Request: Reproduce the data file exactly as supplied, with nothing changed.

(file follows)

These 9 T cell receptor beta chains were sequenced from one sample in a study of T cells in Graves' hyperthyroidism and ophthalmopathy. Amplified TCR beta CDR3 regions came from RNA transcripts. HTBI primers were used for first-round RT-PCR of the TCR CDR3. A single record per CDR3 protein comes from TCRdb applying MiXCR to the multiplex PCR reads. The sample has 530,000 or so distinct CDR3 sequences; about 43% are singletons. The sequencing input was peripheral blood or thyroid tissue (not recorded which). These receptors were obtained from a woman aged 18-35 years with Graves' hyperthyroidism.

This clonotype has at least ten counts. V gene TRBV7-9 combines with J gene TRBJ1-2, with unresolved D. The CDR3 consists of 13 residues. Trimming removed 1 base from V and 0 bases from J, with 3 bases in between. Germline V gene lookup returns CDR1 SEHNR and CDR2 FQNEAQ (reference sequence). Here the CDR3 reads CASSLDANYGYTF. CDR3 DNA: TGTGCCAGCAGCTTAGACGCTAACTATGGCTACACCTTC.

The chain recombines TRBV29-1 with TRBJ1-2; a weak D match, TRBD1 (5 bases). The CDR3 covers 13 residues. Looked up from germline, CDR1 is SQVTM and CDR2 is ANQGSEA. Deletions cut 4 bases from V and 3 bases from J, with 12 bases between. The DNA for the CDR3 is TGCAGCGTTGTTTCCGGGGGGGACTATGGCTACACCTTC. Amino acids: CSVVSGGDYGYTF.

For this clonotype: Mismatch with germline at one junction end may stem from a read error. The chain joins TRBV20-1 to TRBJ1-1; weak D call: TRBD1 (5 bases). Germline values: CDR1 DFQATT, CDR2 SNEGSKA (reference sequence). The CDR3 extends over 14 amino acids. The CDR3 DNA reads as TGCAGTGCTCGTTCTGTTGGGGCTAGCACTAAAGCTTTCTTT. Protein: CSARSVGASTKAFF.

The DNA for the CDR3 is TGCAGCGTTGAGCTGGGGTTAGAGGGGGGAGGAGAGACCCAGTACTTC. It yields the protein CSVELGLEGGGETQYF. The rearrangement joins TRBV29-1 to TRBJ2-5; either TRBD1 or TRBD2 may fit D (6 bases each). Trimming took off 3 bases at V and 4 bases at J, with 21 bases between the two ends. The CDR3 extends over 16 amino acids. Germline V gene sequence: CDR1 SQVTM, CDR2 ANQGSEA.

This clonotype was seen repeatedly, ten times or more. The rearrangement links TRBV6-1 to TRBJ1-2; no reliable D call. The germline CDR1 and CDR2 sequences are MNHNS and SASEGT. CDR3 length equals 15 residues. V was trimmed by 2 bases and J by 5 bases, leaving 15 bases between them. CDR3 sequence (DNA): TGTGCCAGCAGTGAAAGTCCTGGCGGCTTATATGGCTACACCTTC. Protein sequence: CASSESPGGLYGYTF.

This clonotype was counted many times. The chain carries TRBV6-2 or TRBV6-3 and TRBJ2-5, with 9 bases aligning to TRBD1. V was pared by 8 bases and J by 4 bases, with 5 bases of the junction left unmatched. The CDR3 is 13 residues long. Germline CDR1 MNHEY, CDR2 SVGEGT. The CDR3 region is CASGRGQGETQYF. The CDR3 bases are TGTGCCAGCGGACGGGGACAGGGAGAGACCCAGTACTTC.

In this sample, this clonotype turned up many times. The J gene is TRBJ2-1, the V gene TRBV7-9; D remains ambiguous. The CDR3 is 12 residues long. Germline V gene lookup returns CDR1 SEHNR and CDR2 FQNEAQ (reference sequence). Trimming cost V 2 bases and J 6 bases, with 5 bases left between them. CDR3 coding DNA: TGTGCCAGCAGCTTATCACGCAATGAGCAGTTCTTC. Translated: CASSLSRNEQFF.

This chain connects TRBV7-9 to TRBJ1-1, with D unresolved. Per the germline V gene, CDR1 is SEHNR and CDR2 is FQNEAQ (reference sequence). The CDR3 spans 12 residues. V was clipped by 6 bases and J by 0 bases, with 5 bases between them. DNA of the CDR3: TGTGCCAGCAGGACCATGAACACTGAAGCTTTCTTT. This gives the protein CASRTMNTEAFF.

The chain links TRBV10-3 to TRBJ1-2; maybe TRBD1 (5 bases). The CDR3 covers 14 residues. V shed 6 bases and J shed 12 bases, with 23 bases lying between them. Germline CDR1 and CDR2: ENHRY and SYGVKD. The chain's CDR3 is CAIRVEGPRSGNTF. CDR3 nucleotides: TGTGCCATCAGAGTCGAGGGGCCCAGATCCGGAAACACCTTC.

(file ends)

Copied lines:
These 9 T cell receptor beta chains were sequenced from one sample in a study of T cells in Graves' hyperthyroidism and ophthalmopathy. Amplified TCR beta CDR3 regions came from RNA transcripts. HTBI primers were used for first-round RT-PCR of the TCR CDR3. A single record per CDR3 protein comes from TCRdb applying MiXCR to the multiplex PCR reads. The sample has 530,000 or so distinct CDR3 sequences; about 43% are singletons. The sequencing input was peripheral blood or thyroid tissue (not recorded which). These receptors were obtained from a woman aged 18-35 years with Graves' hyperthyroidism.

This clonotype has at least ten counts. V gene TRBV7-9 combines with J gene TRBJ1-2, with unresolved D. The CDR3 consists of 13 residues. Trimming removed 1 base from V and 0 bases from J, with 3 bases in between. Germline V gene lookup returns CDR1 SEHNR and CDR2 FQNEAQ (reference sequence). Here the CDR3 reads CASSLDANYGYTF. CDR3 DNA: TGTGCCAGCAGCTTAGACGCTAACTATGGCTACACCTTC.

The chain recombines TRBV29-1 with TRBJ1-2; a weak D match, TRBD1 (5 bases). The CDR3 covers 13 residues. Looked up from germline, CDR1 is SQVTM and CDR2 is ANQGSEA. Deletions cut 4 bases from V and 3 bases from J, with 12 bases between. The DNA for the CDR3 is TGCAGCGTTGTTTCCGGGGGGGACTATGGCTACACCTTC. Amino acids: CSVVSGGDYGYTF.

For this clonotype: Mismatch with germline at one junction end may stem from a read error. The chain joins TRBV20-1 to TRBJ1-1; weak D call: TRBD1 (5 bases). Germline values: CDR1 DFQATT, CDR2 SNEGSKA (reference sequence). The CDR3 extends over 14 amino acids. The CDR3 DNA reads as TGCAGTGCTCGTTCTGTTGGGGCTAGCACTAAAGCTTTCTTT. Protein: CSARSVGASTKAFF.

The DNA for the CDR3 is TGCAGCGTTGAGCTGGGGTTAGAGGGGGGAGGAGAGACCCAGTACTTC. It yields the protein CSVELGLEGGGETQYF. The rearrangement joins TRBV29-1 to TRBJ2-5; either TRBD1 or TRBD2 may fit D (6 bases each). Trimming took off 3 bases at V and 4 bases at J, with 21 bases between the two ends. The CDR3 extends over 16 amino acids. Germline V gene sequence: CDR1 SQVTM, CDR2 ANQGSEA.

This clonotype was seen repeatedly, ten times or more. The rearrangement links TRBV6-1 to TRBJ1-2; no reliable D call. The germline CDR1 and CDR2 sequences are MNHNS and SASEGT. CDR3 length equals 15 residues. V was trimmed by 2 bases and J by 5 bases, leaving 15 bases between them. CDR3 sequence (DNA): TGTGCCAGCAGTGAAAGTCCTGGCGGCTTATATGGCTACACCTTC. Protein sequence: CASSESPGGLYGYTF.

This clonotype was counted many times. The chain carries TRBV6-2 or TRBV6-3 and TRBJ2-5, with 9 bases aligning to TRBD1. V was pared by 8 bases and J by 4 bases, with 5 bases of the junction left unmatched. The CDR3 is 13 residues long. Germline CDR1 MNHEY, CDR2 SVGEGT. The CDR3 region is CASGRGQGETQYF. The CDR3 bases are TGTGCCAGCGGACGGGGACAGGGAGAGACCCAGTACTTC.

In this sample, this clonotype turned up many times. The J gene is TRBJ2-1, the V gene TRBV7-9; D remains ambiguous. The CDR3 is 12 residues long. Germline V gene lookup returns CDR1 SEHNR and CDR2 FQNEAQ (reference sequence). Trimming cost V 2 bases and J 6 bases, with 5 bases left between them. CDR3 coding DNA: TGTGCCAGCAGCTTATCACGCAATGAGCAGTTCTTC. Translated: CASSLSRNEQFF.

This chain connects TRBV7-9 to TRBJ1-1, with D unresolved. Per the germline V gene, CDR1 is SEHNR and CDR2 is FQNEAQ (reference sequence). The CDR3 spans 12 residues. V was clipped by 6 bases and J by 0 bases, with 5 bases between them. DNA of the CDR3: TGTGCCAGCAGGACCATGAACACTGAAGCTTTCTTT. This gives the protein CASRTMNTEAFF.

The chain links TRBV10-3 to TRBJ1-2; maybe TRBD1 (5 bases). The CDR3 covers 14 residues. V shed 6 bases and J shed 12 bases, with 23 bases lying between them. Germline CDR1 and CDR2: ENHRY and SYGVKD. The chain's CDR3 is CAIRVEGPRSGNTF. CDR3 nucleotides: TGTGCCATCAGAGTCGAGGGGCCCAGATCCGGAAACACCTTC.